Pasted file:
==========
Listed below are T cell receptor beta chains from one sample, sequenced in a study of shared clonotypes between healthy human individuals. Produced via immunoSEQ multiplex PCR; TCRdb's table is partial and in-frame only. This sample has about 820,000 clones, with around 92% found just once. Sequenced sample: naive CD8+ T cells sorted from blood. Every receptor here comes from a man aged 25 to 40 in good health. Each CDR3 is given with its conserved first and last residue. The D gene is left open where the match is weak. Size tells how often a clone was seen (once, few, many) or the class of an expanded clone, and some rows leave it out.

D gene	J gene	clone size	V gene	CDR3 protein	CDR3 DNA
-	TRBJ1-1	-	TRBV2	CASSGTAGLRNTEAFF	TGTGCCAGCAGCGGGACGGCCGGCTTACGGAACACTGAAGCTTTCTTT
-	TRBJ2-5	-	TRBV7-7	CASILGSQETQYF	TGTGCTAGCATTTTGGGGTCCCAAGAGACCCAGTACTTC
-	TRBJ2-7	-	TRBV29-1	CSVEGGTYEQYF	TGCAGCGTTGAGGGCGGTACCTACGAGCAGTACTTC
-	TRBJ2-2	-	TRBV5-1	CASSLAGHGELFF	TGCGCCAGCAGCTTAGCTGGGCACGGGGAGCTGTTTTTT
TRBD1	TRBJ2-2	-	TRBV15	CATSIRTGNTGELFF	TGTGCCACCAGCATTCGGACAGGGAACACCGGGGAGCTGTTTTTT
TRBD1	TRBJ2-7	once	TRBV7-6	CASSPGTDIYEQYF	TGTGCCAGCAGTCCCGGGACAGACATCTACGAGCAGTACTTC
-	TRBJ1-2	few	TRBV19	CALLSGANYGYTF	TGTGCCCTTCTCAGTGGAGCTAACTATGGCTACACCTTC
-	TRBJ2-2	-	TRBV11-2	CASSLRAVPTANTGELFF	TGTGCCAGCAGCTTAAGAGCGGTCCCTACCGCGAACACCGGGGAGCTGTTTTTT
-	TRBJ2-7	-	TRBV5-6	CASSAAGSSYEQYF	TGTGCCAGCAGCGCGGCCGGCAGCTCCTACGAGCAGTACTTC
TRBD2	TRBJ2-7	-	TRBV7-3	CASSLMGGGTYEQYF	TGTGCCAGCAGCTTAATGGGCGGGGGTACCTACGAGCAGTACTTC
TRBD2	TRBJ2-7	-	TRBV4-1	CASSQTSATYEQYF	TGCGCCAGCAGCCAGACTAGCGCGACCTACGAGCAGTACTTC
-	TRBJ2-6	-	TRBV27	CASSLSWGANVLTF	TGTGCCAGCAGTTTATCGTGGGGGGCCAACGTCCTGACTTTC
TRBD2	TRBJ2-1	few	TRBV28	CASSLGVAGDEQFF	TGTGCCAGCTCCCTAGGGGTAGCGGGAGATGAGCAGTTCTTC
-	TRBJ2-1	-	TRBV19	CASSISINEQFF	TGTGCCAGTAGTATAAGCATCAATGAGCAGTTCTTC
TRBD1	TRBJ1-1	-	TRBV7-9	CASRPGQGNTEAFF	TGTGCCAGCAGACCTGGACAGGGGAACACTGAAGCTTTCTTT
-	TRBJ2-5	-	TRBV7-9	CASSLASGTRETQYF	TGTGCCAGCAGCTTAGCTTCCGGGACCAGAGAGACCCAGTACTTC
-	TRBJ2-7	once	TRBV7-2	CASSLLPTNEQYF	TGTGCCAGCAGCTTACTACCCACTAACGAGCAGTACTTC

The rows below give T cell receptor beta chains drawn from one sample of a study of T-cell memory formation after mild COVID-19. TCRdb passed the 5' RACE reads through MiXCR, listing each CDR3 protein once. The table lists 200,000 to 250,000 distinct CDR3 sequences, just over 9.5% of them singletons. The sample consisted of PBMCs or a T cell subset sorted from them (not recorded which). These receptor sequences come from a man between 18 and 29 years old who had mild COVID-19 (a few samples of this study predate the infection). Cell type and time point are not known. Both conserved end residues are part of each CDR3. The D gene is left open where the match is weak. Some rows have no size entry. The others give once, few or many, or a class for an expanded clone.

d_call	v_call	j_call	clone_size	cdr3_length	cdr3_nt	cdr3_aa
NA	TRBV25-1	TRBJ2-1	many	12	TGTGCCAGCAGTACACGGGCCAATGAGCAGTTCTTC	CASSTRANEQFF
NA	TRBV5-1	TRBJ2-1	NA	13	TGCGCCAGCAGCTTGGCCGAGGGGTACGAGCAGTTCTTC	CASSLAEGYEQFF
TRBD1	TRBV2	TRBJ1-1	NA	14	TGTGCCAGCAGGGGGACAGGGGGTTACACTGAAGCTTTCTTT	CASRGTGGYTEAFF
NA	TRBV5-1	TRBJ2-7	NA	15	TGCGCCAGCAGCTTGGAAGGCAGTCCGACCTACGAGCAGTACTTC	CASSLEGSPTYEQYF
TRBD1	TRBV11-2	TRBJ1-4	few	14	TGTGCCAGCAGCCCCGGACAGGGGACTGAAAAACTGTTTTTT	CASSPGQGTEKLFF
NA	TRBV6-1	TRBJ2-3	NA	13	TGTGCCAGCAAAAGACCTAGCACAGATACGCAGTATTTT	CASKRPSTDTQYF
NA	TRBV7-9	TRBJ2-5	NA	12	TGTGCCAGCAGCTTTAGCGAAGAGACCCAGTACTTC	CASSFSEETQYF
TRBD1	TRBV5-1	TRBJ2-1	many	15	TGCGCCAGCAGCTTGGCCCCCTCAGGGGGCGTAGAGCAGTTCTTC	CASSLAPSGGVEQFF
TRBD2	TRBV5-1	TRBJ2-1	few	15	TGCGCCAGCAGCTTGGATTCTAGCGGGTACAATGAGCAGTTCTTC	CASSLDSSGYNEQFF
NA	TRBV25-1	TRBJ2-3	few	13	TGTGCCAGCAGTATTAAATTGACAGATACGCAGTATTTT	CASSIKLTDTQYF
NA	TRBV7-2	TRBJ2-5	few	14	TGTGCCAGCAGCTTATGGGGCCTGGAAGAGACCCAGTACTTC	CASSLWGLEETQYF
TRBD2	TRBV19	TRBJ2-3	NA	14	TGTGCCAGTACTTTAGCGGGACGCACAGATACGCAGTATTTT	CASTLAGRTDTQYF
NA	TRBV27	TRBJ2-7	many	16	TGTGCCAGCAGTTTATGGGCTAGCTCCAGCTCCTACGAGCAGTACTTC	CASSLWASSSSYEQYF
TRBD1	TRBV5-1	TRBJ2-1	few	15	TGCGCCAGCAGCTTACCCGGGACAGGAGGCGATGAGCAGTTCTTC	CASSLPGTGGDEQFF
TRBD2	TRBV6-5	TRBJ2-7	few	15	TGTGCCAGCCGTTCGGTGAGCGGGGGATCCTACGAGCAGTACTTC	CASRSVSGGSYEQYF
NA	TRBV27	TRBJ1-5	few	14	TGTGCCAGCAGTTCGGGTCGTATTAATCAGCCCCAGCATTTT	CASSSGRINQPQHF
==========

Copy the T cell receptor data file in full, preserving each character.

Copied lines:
Listed below are T cell receptor beta chains from one sample, sequenced in a study of shared clonotypes between healthy human individuals. Produced via immunoSEQ multiplex PCR; TCRdb's table is partial and in-frame only. This sample has about 820,000 clones, with around 92% found just once. Sequenced sample: naive CD8+ T cells sorted from blood. Every receptor here comes from a man aged 25 to 40 in good health. Each CDR3 is given with its conserved first and last residue. The D gene is left open where the match is weak. Size tells how often a clone was seen (once, few, many) or the class of an expanded clone, and some rows leave it out.

D gene	J gene	clone size	V gene	CDR3 protein	CDR3 DNA
-	TRBJ1-1	-	TRBV2	CASSGTAGLRNTEAFF	TGTGCCAGCAGCGGGACGGCCGGCTTACGGAACACTGAAGCTTTCTTT
-	TRBJ2-5	-	TRBV7-7	CASILGSQETQYF	TGTGCTAGCATTTTGGGGTCCCAAGAGACCCAGTACTTC
-	TRBJ2-7	-	TRBV29-1	CSVEGGTYEQYF	TGCAGCGTTGAGGGCGGTACCTACGAGCAGTACTTC
-	TRBJ2-2	-	TRBV5-1	CASSLAGHGELFF	TGCGCCAGCAGCTTAGCTGGGCACGGGGAGCTGTTTTTT
TRBD1	TRBJ2-2	-	TRBV15	CATSIRTGNTGELFF	TGTGCCACCAGCATTCGGACAGGGAACACCGGGGAGCTGTTTTTT
TRBD1	TRBJ2-7	once	TRBV7-6	CASSPGTDIYEQYF	TGTGCCAGCAGTCCCGGGACAGACATCTACGAGCAGTACTTC
-	TRBJ1-2	few	TRBV19	CALLSGANYGYTF	TGTGCCCTTCTCAGTGGAGCTAACTATGGCTACACCTTC
-	TRBJ2-2	-	TRBV11-2	CASSLRAVPTANTGELFF	TGTGCCAGCAGCTTAAGAGCGGTCCCTACCGCGAACACCGGGGAGCTGTTTTTT
-	TRBJ2-7	-	TRBV5-6	CASSAAGSSYEQYF	TGTGCCAGCAGCGCGGCCGGCAGCTCCTACGAGCAGTACTTC
TRBD2	TRBJ2-7	-	TRBV7-3	CASSLMGGGTYEQYF	TGTGCCAGCAGCTTAATGGGCGGGGGTACCTACGAGCAGTACTTC
TRBD2	TRBJ2-7	-	TRBV4-1	CASSQTSATYEQYF	TGCGCCAGCAGCCAGACTAGCGCGACCTACGAGCAGTACTTC
-	TRBJ2-6	-	TRBV27	CASSLSWGANVLTF	TGTGCCAGCAGTTTATCGTGGGGGGCCAACGTCCTGACTTTC
TRBD2	TRBJ2-1	few	TRBV28	CASSLGVAGDEQFF	TGTGCCAGCTCCCTAGGGGTAGCGGGAGATGAGCAGTTCTTC
-	TRBJ2-1	-	TRBV19	CASSISINEQFF	TGTGCCAGTAGTATAAGCATCAATGAGCAGTTCTTC
TRBD1	TRBJ1-1	-	TRBV7-9	CASRPGQGNTEAFF	TGTGCCAGCAGACCTGGACAGGGGAACACTGAAGCTTTCTTT
-	TRBJ2-5	-	TRBV7-9	CASSLASGTRETQYF	TGTGCCAGCAGCTTAGCTTCCGGGACCAGAGAGACCCAGTACTTC
-	TRBJ2-7	once	TRBV7-2	CASSLLPTNEQYF	TGTGCCAGCAGCTTACTACCCACTAACGAGCAGTACTTC

The rows below give T cell receptor beta chains drawn from one sample of a study of T-cell memory formation after mild COVID-19. TCRdb passed the 5' RACE reads through MiXCR, listing each CDR3 protein once. The table lists 200,000 to 250,000 distinct CDR3 sequences, just over 9.5% of them singletons. The sample consisted of PBMCs or a T cell subset sorted from them (not recorded which). These receptor sequences come from a man between 18 and 29 years old who had mild COVID-19 (a few samples of this study predate the infection). Cell type and time point are not known. Both conserved end residues are part of each CDR3. The D gene is left open where the match is weak. Some rows have no size entry. The others give once, few or many, or a class for an expanded clone.

d_call	v_call	j_call	clone_size	cdr3_length	cdr3_nt	cdr3_aa
NA	TRBV25-1	TRBJ2-1	many	12	TGTGCCAGCAGTACACGGGCCAATGAGCAGTTCTTC	CASSTRANEQFF
NA	TRBV5-1	TRBJ2-1	NA	13	TGCGCCAGCAGCTTGGCCGAGGGGTACGAGCAGTTCTTC	CASSLAEGYEQFF
TRBD1	TRBV2	TRBJ1-1	NA	14	TGTGCCAGCAGGGGGACAGGGGGTTACACTGAAGCTTTCTTT	CASRGTGGYTEAFF
NA	TRBV5-1	TRBJ2-7	NA	15	TGCGCCAGCAGCTTGGAAGGCAGTCCGACCTACGAGCAGTACTTC	CASSLEGSPTYEQYF
TRBD1	TRBV11-2	TRBJ1-4	few	14	TGTGCCAGCAGCCCCGGACAGGGGACTGAAAAACTGTTTTTT	CASSPGQGTEKLFF
NA	TRBV6-1	TRBJ2-3	NA	13	TGTGCCAGCAAAAGACCTAGCACAGATACGCAGTATTTT	CASKRPSTDTQYF
NA	TRBV7-9	TRBJ2-5	NA	12	TGTGCCAGCAGCTTTAGCGAAGAGACCCAGTACTTC	CASSFSEETQYF
TRBD1	TRBV5-1	TRBJ2-1	many	15	TGCGCCAGCAGCTTGGCCCCCTCAGGGGGCGTAGAGCAGTTCTTC	CASSLAPSGGVEQFF
TRBD2	TRBV5-1	TRBJ2-1	few	15	TGCGCCAGCAGCTTGGATTCTAGCGGGTACAATGAGCAGTTCTTC	CASSLDSSGYNEQFF
NA	TRBV25-1	TRBJ2-3	few	13	TGTGCCAGCAGTATTAAATTGACAGATACGCAGTATTTT	CASSIKLTDTQYF
NA	TRBV7-2	TRBJ2-5	few	14	TGTGCCAGCAGCTTATGGGGCCTGGAAGAGACCCAGTACTTC	CASSLWGLEETQYF
TRBD2	TRBV19	TRBJ2-3	NA	14	TGTGCCAGTACTTTAGCGGGACGCACAGATACGCAGTATTTT	CASTLAGRTDTQYF
NA	TRBV27	TRBJ2-7	many	16	TGTGCCAGCAGTTTATGGGCTAGCTCCAGCTCCTACGAGCAGTACTTC	CASSLWASSSSYEQYF
TRBD1	TRBV5-1	TRBJ2-1	few	15	TGCGCCAGCAGCTTACCCGGGACAGGAGGCGATGAGCAGTTCTTC	CASSLPGTGGDEQFF
TRBD2	TRBV6-5	TRBJ2-7	few	15	TGTGCCAGCCGTTCGGTGAGCGGGGGATCCTACGAGCAGTACTTC	CASRSVSGGSYEQYF
NA	TRBV27	TRBJ1-5	few	14	TGTGCCAGCAGTTCGGGTCGTATTAATCAGCCCCAGCATTTT	CASSSGRINQPQHF